HOW WILL THE SOLAR PARKER SONAR BE SO CLOSE TO THE SUN?

The mission of Parker Solar Probe will require 55 times more energy than would be needed to reach Mars, according to NASA.

It will be launched on a Launch Alliance Delta IV Heavy, one of the most powerful rockets in the world, with a third stage connected.

But its trajectory and speed are fundamental to reach the correct orbit.

Since the Earth, and everything in it, is traveling at approximately 67,000 miles per hour in a direction lateral to the sun, the ship must be thrown back to cancel lateral movement, explains NASA.

The Parker probe goes beyond the sun, so it will have to eliminate about 53,000 miles per hour, according to the space agency.

Parker Solar Probe will swing around Venus a total of seven times, with each step slowing it down a bit and bringing it closer and closer to the sun. These orbits are shown in the animation above

This will require a boost from the powerful Delta IV rocket, and several Venus gravity aids to stop it.

The probe will depend on a series of Venus gravity aids to slow its lateral movement, allowing it to be only 3.8 million miles from the surface of the sun.

"In this case, instead of accelerating the spacecraft, as in a typical gravitational assistance, Venus reduces the speed of its lateral movement so that the ship can approach the sun," explains NASA.

"When it finally approaches, Parker Solar Probe will have lost much of its lateral speed, but it has gained great speed thanks to the sun's gravity.

& # 39; Parker Solar Probe will rush past the sun at 430,000 miles per hour & # 39;

At its closest point, it will be 3.8 million miles from the surface of the sun, becoming the only spacecraft to venture so close.

The corona, or the outer atmosphere of the sun, is home to ultra-hot solar material and some of the most extreme events emanating from our star.

Here, the material is heated to millions of degrees, says NASA.

Parker Solar Probe's unprecedented access to the corona will allow you to study the acceleration of the solar wind up close, and observe solar flares and coronal mass ejections that have ripple effects on space weather and communication systems near the Earth.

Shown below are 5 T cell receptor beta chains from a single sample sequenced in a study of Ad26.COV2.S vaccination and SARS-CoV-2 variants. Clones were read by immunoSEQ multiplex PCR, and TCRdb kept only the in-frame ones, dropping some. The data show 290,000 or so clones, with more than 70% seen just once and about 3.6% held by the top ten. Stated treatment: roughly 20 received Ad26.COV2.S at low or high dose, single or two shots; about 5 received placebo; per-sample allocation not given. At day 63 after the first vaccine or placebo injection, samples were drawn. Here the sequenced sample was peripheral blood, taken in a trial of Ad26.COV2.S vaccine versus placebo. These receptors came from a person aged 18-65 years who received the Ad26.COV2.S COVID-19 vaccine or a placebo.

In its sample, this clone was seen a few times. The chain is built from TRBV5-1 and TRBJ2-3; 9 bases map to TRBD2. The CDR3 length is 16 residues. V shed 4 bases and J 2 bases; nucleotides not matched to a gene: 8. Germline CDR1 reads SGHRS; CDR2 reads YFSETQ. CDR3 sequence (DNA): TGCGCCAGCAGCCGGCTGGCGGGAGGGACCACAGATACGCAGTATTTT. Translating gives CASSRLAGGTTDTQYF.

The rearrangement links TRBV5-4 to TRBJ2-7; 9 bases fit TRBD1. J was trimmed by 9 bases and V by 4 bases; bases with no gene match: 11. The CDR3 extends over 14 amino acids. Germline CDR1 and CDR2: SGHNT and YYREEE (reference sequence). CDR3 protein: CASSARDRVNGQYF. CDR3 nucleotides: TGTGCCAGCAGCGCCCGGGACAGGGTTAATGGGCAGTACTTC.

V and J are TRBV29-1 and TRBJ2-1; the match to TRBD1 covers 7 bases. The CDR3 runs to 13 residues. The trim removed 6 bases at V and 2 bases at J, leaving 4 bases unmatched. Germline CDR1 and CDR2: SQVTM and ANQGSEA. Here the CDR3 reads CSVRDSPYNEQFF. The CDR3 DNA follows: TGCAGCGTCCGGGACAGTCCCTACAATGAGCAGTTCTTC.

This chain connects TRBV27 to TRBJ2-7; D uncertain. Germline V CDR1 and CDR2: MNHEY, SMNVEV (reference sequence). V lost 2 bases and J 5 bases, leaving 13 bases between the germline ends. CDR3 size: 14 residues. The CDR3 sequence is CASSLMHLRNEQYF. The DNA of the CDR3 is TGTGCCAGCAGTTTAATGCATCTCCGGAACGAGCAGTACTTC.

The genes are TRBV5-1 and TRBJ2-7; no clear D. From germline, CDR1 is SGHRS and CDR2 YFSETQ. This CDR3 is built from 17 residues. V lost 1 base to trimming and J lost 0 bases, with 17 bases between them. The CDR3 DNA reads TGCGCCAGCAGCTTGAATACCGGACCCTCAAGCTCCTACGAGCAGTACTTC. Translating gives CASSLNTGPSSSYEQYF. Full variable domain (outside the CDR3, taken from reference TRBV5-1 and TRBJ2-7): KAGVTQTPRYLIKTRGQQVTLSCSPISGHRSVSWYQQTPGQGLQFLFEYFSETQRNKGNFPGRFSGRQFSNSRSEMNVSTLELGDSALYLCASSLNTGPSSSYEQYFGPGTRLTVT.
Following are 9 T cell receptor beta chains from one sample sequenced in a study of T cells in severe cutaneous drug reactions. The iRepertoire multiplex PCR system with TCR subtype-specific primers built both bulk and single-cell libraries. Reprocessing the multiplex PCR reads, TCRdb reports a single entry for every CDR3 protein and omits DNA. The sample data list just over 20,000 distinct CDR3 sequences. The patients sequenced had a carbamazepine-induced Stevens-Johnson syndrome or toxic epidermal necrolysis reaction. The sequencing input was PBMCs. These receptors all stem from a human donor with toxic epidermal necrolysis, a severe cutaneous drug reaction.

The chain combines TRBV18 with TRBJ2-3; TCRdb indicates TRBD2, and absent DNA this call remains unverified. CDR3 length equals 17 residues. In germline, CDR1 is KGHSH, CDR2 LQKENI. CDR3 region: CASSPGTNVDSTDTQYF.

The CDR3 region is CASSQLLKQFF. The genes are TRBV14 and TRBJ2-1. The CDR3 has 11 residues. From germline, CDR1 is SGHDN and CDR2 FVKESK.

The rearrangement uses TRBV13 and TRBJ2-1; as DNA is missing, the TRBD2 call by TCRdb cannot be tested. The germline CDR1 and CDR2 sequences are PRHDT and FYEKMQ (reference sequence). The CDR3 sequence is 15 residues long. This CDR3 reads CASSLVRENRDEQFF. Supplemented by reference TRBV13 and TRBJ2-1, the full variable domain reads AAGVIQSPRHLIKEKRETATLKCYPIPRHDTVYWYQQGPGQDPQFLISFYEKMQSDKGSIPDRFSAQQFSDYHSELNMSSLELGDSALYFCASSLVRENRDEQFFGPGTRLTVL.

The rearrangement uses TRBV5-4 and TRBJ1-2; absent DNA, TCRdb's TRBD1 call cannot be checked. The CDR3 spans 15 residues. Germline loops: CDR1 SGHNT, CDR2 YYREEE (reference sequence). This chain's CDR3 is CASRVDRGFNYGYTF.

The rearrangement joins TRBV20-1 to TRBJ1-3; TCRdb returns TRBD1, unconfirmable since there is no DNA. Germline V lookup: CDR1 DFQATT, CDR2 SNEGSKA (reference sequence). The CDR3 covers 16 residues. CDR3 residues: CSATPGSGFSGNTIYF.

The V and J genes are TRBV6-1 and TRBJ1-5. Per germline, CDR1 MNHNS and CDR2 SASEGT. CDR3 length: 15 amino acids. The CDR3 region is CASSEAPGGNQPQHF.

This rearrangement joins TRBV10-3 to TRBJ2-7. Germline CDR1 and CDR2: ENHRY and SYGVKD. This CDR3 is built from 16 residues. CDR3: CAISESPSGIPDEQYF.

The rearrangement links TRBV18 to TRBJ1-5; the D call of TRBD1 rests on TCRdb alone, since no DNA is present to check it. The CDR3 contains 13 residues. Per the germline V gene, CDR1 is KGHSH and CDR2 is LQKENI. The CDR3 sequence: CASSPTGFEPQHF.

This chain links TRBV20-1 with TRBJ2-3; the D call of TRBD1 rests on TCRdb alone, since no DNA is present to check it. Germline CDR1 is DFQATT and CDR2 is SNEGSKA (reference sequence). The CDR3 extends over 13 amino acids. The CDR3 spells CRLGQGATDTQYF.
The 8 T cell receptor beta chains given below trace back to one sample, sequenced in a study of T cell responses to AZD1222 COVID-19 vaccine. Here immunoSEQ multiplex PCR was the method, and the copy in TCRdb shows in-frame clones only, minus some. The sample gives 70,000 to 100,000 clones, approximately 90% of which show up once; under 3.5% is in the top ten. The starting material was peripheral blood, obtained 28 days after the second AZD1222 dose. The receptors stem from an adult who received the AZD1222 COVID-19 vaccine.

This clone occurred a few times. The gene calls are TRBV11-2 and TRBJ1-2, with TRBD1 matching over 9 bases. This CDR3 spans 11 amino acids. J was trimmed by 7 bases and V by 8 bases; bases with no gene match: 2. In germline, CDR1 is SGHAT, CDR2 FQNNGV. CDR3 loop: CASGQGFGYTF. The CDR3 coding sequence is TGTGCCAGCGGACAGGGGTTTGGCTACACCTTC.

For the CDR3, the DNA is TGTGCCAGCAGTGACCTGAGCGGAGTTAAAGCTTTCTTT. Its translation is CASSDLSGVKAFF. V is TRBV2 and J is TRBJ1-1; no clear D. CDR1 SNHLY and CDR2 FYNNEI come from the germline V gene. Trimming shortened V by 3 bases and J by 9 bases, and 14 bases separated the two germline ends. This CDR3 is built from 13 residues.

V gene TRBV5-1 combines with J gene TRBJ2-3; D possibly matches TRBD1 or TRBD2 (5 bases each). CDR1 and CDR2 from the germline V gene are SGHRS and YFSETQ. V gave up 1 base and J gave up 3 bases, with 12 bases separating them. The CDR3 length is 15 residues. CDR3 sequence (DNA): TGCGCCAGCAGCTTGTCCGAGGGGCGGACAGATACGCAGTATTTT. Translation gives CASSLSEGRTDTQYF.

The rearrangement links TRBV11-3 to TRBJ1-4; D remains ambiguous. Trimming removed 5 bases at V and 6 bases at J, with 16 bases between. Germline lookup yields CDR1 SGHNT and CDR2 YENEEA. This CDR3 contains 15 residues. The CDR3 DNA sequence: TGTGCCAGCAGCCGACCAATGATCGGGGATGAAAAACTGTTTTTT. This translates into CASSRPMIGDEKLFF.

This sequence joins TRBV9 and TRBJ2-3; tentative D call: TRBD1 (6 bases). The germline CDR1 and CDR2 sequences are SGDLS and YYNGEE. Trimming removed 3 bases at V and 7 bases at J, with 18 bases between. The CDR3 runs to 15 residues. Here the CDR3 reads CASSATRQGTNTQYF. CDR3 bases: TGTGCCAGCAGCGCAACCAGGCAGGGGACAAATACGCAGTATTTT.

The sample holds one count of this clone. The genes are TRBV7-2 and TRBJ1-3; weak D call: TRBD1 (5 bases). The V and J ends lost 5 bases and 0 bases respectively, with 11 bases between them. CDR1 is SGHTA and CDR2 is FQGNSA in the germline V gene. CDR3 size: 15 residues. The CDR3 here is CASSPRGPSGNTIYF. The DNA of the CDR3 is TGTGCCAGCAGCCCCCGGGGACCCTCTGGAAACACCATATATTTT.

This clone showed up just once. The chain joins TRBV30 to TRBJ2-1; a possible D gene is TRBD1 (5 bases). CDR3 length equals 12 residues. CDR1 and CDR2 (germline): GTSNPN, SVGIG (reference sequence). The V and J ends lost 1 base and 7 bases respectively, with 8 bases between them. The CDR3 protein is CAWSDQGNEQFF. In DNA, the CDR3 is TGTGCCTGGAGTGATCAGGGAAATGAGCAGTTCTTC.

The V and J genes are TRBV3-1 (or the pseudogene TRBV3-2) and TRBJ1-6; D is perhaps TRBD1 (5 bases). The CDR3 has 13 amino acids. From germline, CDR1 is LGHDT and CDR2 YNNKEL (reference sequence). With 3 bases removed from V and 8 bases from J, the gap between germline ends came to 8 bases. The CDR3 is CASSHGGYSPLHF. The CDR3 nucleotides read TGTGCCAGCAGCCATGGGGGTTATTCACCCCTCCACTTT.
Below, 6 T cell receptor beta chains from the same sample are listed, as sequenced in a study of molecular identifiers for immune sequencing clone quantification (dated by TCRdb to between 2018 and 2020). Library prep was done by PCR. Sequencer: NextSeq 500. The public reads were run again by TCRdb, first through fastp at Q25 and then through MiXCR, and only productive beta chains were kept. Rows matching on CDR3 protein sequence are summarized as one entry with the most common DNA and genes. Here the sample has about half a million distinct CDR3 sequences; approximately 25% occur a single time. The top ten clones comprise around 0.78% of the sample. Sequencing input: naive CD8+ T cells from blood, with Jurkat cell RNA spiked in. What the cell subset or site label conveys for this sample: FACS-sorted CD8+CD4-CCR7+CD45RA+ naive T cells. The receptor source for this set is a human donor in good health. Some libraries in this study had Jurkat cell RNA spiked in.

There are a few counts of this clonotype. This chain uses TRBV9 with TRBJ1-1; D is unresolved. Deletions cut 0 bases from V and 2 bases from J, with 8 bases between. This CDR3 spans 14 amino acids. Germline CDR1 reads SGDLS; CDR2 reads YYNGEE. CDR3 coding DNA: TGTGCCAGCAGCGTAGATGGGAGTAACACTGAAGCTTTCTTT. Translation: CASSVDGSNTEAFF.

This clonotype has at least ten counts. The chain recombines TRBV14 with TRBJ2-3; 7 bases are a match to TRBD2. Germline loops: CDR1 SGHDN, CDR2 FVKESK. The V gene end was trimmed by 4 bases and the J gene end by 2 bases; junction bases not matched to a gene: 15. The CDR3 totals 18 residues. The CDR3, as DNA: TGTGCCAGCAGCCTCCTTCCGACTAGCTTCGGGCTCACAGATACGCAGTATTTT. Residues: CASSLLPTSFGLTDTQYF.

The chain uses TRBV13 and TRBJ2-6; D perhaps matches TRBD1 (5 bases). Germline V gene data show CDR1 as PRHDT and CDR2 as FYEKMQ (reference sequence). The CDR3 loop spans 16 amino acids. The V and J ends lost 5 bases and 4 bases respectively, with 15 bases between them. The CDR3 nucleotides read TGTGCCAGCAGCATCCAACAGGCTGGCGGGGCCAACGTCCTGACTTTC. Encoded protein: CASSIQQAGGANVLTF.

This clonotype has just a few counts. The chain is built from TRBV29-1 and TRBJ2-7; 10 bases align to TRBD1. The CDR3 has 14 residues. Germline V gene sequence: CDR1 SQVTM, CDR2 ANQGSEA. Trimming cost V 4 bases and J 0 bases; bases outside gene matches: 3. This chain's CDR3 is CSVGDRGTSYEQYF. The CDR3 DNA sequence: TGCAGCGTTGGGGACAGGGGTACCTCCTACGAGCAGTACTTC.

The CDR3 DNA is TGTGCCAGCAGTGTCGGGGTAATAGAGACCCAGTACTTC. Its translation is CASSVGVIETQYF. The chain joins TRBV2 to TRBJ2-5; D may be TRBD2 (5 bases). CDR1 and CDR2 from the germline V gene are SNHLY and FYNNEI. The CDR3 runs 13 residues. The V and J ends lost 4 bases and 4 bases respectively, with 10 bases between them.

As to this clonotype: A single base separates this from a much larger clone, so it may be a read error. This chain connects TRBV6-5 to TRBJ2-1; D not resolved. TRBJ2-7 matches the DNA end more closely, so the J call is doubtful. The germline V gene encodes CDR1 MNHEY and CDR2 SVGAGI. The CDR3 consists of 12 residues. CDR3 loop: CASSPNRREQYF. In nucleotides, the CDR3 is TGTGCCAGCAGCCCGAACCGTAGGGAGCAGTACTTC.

The boat is named after Dr. Eugene Parker, who first predicted the existence of the solar wind in 1958, and is the only living person who ever had a NASA mission named for them.

The probe is also towing the names of more than 1.1 million people who signed up to send their names to the sun.

Parker Solar Probe will be launched from Cape Canaveral on Saturday morning on a ULA Delta IV Heavy, which is already one of the most powerful rockets in the world, with a third stage connected. Above, you can see the massive fairing of the rocket payload with the emblems of the mission

Parker Solar Probe will be launched from Cape Canaveral on Saturday morning on a ULA Delta IV Heavy, which is already one of the most powerful rockets in the world, with a third stage connected. Above, you can see the massive fairing of the rocket payload with the emblems of the mission

Parker Solar Probe will be launched from Cape Canaveral on Saturday morning on a ULA Delta IV Heavy, which is already one of the most powerful rockets in the world, with a third stage connected. Above, you can see the massive fairing of the rocket payload with the emblems of the mission

Approximately 1,400 pounds of solar projection and scientific equipment are protected by an advanced heat shield, which uses a composite carbon foam material 4.5 inches thick between two front carbon fiber blades. The probe can be seen above, as it was lifted in the third stage rocket motor

Approximately 1,400 pounds of solar projection and scientific equipment are protected by an advanced heat shield, which uses a composite carbon foam material 4.5 inches thick between two front carbon fiber blades. The probe can be seen above, as it was lifted in the third stage rocket motor